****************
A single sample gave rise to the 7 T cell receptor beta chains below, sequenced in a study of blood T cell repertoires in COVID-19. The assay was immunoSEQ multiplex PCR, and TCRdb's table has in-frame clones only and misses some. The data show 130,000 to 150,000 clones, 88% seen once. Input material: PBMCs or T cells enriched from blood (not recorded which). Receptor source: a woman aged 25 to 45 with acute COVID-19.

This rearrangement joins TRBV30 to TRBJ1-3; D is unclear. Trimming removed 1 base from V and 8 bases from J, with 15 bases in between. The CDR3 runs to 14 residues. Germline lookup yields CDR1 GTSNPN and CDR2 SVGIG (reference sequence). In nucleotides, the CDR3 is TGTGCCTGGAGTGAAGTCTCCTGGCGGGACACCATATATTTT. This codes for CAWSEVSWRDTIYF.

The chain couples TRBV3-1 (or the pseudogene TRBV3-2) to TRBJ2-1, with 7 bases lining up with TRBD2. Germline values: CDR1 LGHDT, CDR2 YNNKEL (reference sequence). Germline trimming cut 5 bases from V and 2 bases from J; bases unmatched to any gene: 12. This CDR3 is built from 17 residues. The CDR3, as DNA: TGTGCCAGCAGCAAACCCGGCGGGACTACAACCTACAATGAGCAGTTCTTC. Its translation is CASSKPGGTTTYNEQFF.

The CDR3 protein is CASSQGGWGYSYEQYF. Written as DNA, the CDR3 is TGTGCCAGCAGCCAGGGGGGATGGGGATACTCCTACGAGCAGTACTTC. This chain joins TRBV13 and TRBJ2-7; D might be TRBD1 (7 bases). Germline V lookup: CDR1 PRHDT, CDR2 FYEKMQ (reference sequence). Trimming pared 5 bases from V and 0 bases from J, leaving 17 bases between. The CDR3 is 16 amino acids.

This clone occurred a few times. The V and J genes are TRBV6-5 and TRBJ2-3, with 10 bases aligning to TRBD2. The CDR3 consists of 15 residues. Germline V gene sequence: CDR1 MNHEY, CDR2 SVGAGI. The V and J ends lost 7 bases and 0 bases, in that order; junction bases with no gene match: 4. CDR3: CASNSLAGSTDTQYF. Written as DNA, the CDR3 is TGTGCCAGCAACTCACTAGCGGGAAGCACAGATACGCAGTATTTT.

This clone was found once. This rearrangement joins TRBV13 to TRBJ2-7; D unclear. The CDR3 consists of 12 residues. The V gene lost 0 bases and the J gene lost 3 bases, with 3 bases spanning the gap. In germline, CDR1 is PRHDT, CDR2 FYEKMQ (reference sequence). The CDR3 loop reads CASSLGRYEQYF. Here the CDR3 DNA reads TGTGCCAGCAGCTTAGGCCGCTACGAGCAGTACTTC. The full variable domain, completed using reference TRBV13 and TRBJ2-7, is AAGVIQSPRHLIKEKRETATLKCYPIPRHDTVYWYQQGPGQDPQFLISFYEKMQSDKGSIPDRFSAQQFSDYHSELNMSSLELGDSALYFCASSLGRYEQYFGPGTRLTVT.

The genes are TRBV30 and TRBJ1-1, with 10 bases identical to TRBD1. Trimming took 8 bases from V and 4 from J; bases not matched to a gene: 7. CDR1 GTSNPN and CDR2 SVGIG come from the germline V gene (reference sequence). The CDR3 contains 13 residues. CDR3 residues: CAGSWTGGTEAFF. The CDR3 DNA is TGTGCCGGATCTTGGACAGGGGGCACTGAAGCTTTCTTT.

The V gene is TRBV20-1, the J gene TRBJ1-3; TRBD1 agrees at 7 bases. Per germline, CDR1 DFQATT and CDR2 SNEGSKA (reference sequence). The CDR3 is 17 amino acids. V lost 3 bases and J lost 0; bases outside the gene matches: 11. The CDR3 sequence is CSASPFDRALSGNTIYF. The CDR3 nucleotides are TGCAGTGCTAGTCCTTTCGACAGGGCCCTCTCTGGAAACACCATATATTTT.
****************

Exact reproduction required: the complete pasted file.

A single sample gave rise to the 7 T cell receptor beta chains below, sequenced in a study of blood T cell repertoires in COVID-19. The assay was immunoSEQ multiplex PCR, and TCRdb's table has in-frame clones only and misses some. The data show 130,000 to 150,000 clones, 88% seen once. Input material: PBMCs or T cells enriched from blood (not recorded which). Receptor source: a woman aged 25 to 45 with acute COVID-19.

This rearrangement joins TRBV30 to TRBJ1-3; D is unclear. Trimming removed 1 base from V and 8 bases from J, with 15 bases in between. The CDR3 runs to 14 residues. Germline lookup yields CDR1 GTSNPN and CDR2 SVGIG (reference sequence). In nucleotides, the CDR3 is TGTGCCTGGAGTGAAGTCTCCTGGCGGGACACCATATATTTT. This codes for CAWSEVSWRDTIYF.

The chain couples TRBV3-1 (or the pseudogene TRBV3-2) to TRBJ2-1, with 7 bases lining up with TRBD2. Germline values: CDR1 LGHDT, CDR2 YNNKEL (reference sequence). Germline trimming cut 5 bases from V and 2 bases from J; bases unmatched to any gene: 12. This CDR3 is built from 17 residues. The CDR3, as DNA: TGTGCCAGCAGCAAACCCGGCGGGACTACAACCTACAATGAGCAGTTCTTC. Its translation is CASSKPGGTTTYNEQFF.

The CDR3 protein is CASSQGGWGYSYEQYF. Written as DNA, the CDR3 is TGTGCCAGCAGCCAGGGGGGATGGGGATACTCCTACGAGCAGTACTTC. This chain joins TRBV13 and TRBJ2-7; D might be TRBD1 (7 bases). Germline V lookup: CDR1 PRHDT, CDR2 FYEKMQ (reference sequence). Trimming pared 5 bases from V and 0 bases from J, leaving 17 bases between. The CDR3 is 16 amino acids.

This clone occurred a few times. The V and J genes are TRBV6-5 and TRBJ2-3, with 10 bases aligning to TRBD2. The CDR3 consists of 15 residues. Germline V gene sequence: CDR1 MNHEY, CDR2 SVGAGI. The V and J ends lost 7 bases and 0 bases, in that order; junction bases with no gene match: 4. CDR3: CASNSLAGSTDTQYF. Written as DNA, the CDR3 is TGTGCCAGCAACTCACTAGCGGGAAGCACAGATACGCAGTATTTT.

This clone was found once. This rearrangement joins TRBV13 to TRBJ2-7; D unclear. The CDR3 consists of 12 residues. The V gene lost 0 bases and the J gene lost 3 bases, with 3 bases spanning the gap. In germline, CDR1 is PRHDT, CDR2 FYEKMQ (reference sequence). The CDR3 loop reads CASSLGRYEQYF. Here the CDR3 DNA reads TGTGCCAGCAGCTTAGGCCGCTACGAGCAGTACTTC. The full variable domain, completed using reference TRBV13 and TRBJ2-7, is AAGVIQSPRHLIKEKRETATLKCYPIPRHDTVYWYQQGPGQDPQFLISFYEKMQSDKGSIPDRFSAQQFSDYHSELNMSSLELGDSALYFCASSLGRYEQYFGPGTRLTVT.

The genes are TRBV30 and TRBJ1-1, with 10 bases identical to TRBD1. Trimming took 8 bases from V and 4 from J; bases not matched to a gene: 7. CDR1 GTSNPN and CDR2 SVGIG come from the germline V gene (reference sequence). The CDR3 contains 13 residues. CDR3 residues: CAGSWTGGTEAFF. The CDR3 DNA is TGTGCCGGATCTTGGACAGGGGGCACTGAAGCTTTCTTT.

The V gene is TRBV20-1, the J gene TRBJ1-3; TRBD1 agrees at 7 bases. Per germline, CDR1 DFQATT and CDR2 SNEGSKA (reference sequence). The CDR3 is 17 amino acids. V lost 3 bases and J lost 0; bases outside the gene matches: 11. The CDR3 sequence is CSASPFDRALSGNTIYF. The CDR3 nucleotides are TGCAGTGCTAGTCCTTTCGACAGGGCCCTCTCTGGAAACACCATATATTTT.